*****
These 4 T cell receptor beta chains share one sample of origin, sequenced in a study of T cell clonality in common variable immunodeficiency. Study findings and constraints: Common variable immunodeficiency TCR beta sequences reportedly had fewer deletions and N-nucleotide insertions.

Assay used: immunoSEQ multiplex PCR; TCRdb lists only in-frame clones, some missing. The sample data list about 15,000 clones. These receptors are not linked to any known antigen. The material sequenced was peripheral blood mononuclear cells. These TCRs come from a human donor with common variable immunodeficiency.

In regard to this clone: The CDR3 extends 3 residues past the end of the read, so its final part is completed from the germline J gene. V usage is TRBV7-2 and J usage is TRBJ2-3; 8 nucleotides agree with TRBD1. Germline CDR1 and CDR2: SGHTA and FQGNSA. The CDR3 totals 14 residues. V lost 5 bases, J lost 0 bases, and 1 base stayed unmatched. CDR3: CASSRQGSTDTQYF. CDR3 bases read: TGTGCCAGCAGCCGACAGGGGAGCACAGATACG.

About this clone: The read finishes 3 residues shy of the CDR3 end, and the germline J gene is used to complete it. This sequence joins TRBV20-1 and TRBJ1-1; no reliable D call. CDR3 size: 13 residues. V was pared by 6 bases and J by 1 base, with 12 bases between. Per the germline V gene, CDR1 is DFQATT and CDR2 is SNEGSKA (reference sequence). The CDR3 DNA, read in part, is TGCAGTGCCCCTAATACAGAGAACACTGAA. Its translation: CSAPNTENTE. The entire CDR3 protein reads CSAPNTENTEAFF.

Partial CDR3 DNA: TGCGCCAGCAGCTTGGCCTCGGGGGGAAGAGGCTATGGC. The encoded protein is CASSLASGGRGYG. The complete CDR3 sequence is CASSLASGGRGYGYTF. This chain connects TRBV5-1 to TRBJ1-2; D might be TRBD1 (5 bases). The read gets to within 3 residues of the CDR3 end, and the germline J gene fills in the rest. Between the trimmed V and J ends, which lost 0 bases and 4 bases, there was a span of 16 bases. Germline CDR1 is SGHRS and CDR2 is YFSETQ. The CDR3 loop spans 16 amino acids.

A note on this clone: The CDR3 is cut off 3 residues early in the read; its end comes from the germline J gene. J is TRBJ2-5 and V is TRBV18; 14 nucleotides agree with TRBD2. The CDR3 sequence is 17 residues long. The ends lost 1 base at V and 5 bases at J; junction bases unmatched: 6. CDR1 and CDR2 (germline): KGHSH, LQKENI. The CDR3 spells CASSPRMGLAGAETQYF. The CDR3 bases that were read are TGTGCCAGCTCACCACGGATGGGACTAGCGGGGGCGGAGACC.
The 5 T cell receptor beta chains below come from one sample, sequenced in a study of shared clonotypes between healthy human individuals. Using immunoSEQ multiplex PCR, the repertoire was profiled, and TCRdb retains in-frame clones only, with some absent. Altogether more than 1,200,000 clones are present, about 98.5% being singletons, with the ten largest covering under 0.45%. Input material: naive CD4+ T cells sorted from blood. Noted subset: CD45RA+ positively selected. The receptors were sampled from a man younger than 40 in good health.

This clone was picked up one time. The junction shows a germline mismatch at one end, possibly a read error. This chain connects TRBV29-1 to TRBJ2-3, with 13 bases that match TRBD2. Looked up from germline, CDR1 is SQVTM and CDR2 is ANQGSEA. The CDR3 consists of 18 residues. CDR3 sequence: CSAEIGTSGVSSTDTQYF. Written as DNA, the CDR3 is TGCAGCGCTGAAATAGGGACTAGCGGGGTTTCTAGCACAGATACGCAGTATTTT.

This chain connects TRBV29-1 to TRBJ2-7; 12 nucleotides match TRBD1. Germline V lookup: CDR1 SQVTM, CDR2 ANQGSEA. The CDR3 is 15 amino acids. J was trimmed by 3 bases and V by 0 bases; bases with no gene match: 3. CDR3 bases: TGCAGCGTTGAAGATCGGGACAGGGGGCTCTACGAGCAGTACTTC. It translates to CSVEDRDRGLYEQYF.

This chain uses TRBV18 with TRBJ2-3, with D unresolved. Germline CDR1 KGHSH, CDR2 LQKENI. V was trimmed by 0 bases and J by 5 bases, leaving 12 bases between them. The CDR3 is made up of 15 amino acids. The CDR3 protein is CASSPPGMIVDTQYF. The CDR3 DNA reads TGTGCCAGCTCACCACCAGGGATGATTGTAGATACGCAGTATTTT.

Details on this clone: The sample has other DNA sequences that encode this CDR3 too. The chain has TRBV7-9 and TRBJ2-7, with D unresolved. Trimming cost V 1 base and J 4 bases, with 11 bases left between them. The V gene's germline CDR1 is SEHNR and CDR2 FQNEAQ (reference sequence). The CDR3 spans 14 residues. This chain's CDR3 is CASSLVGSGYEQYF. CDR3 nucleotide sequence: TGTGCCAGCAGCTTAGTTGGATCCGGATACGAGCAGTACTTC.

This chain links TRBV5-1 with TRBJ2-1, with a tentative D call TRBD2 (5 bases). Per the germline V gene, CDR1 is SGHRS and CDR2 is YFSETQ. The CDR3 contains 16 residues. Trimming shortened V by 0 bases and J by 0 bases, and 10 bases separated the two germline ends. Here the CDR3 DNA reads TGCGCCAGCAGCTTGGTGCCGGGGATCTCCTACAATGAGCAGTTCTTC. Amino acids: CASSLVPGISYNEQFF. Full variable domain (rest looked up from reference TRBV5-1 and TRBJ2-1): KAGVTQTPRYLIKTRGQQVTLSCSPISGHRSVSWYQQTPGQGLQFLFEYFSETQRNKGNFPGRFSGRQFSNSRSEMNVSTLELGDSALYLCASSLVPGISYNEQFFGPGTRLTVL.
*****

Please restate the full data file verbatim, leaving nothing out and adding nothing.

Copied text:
These 4 T cell receptor beta chains share one sample of origin, sequenced in a study of T cell clonality in common variable immunodeficiency. Study findings and constraints: Common variable immunodeficiency TCR beta sequences reportedly had fewer deletions and N-nucleotide insertions.

Assay used: immunoSEQ multiplex PCR; TCRdb lists only in-frame clones, some missing. The sample data list about 15,000 clones. These receptors are not linked to any known antigen. The material sequenced was peripheral blood mononuclear cells. These TCRs come from a human donor with common variable immunodeficiency.

In regard to this clone: The CDR3 extends 3 residues past the end of the read, so its final part is completed from the germline J gene. V usage is TRBV7-2 and J usage is TRBJ2-3; 8 nucleotides agree with TRBD1. Germline CDR1 and CDR2: SGHTA and FQGNSA. The CDR3 totals 14 residues. V lost 5 bases, J lost 0 bases, and 1 base stayed unmatched. CDR3: CASSRQGSTDTQYF. CDR3 bases read: TGTGCCAGCAGCCGACAGGGGAGCACAGATACG.

About this clone: The read finishes 3 residues shy of the CDR3 end, and the germline J gene is used to complete it. This sequence joins TRBV20-1 and TRBJ1-1; no reliable D call. CDR3 size: 13 residues. V was pared by 6 bases and J by 1 base, with 12 bases between. Per the germline V gene, CDR1 is DFQATT and CDR2 is SNEGSKA (reference sequence). The CDR3 DNA, read in part, is TGCAGTGCCCCTAATACAGAGAACACTGAA. Its translation: CSAPNTENTE. The entire CDR3 protein reads CSAPNTENTEAFF.

Partial CDR3 DNA: TGCGCCAGCAGCTTGGCCTCGGGGGGAAGAGGCTATGGC. The encoded protein is CASSLASGGRGYG. The complete CDR3 sequence is CASSLASGGRGYGYTF. This chain connects TRBV5-1 to TRBJ1-2; D might be TRBD1 (5 bases). The read gets to within 3 residues of the CDR3 end, and the germline J gene fills in the rest. Between the trimmed V and J ends, which lost 0 bases and 4 bases, there was a span of 16 bases. Germline CDR1 is SGHRS and CDR2 is YFSETQ. The CDR3 loop spans 16 amino acids.

A note on this clone: The CDR3 is cut off 3 residues early in the read; its end comes from the germline J gene. J is TRBJ2-5 and V is TRBV18; 14 nucleotides agree with TRBD2. The CDR3 sequence is 17 residues long. The ends lost 1 base at V and 5 bases at J; junction bases unmatched: 6. CDR1 and CDR2 (germline): KGHSH, LQKENI. The CDR3 spells CASSPRMGLAGAETQYF. The CDR3 bases that were read are TGTGCCAGCTCACCACGGATGGGACTAGCGGGGGCGGAGACC.
The 5 T cell receptor beta chains below come from one sample, sequenced in a study of shared clonotypes between healthy human individuals. Using immunoSEQ multiplex PCR, the repertoire was profiled, and TCRdb retains in-frame clones only, with some absent. Altogether more than 1,200,000 clones are present, about 98.5% being singletons, with the ten largest covering under 0.45%. Input material: naive CD4+ T cells sorted from blood. Noted subset: CD45RA+ positively selected. The receptors were sampled from a man younger than 40 in good health.

This clone was picked up one time. The junction shows a germline mismatch at one end, possibly a read error. This chain connects TRBV29-1 to TRBJ2-3, with 13 bases that match TRBD2. Looked up from germline, CDR1 is SQVTM and CDR2 is ANQGSEA. The CDR3 consists of 18 residues. CDR3 sequence: CSAEIGTSGVSSTDTQYF. Written as DNA, the CDR3 is TGCAGCGCTGAAATAGGGACTAGCGGGGTTTCTAGCACAGATACGCAGTATTTT.

This chain connects TRBV29-1 to TRBJ2-7; 12 nucleotides match TRBD1. Germline V lookup: CDR1 SQVTM, CDR2 ANQGSEA. The CDR3 is 15 amino acids. J was trimmed by 3 bases and V by 0 bases; bases with no gene match: 3. CDR3 bases: TGCAGCGTTGAAGATCGGGACAGGGGGCTCTACGAGCAGTACTTC. It translates to CSVEDRDRGLYEQYF.

This chain uses TRBV18 with TRBJ2-3, with D unresolved. Germline CDR1 KGHSH, CDR2 LQKENI. V was trimmed by 0 bases and J by 5 bases, leaving 12 bases between them. The CDR3 is made up of 15 amino acids. The CDR3 protein is CASSPPGMIVDTQYF. The CDR3 DNA reads TGTGCCAGCTCACCACCAGGGATGATTGTAGATACGCAGTATTTT.

Details on this clone: The sample has other DNA sequences that encode this CDR3 too. The chain has TRBV7-9 and TRBJ2-7, with D unresolved. Trimming cost V 1 base and J 4 bases, with 11 bases left between them. The V gene's germline CDR1 is SEHNR and CDR2 FQNEAQ (reference sequence). The CDR3 spans 14 residues. This chain's CDR3 is CASSLVGSGYEQYF. CDR3 nucleotide sequence: TGTGCCAGCAGCTTAGTTGGATCCGGATACGAGCAGTACTTC.

This chain links TRBV5-1 with TRBJ2-1, with a tentative D call TRBD2 (5 bases). Per the germline V gene, CDR1 is SGHRS and CDR2 is YFSETQ. The CDR3 contains 16 residues. Trimming shortened V by 0 bases and J by 0 bases, and 10 bases separated the two germline ends. Here the CDR3 DNA reads TGCGCCAGCAGCTTGGTGCCGGGGATCTCCTACAATGAGCAGTTCTTC. Amino acids: CASSLVPGISYNEQFF. Full variable domain (rest looked up from reference TRBV5-1 and TRBJ2-1): KAGVTQTPRYLIKTRGQQVTLSCSPISGHRSVSWYQQTPGQGLQFLFEYFSETQRNKGNFPGRFSGRQFSNSRSEMNVSTLELGDSALYLCASSLVPGISYNEQFFGPGTRLTVL.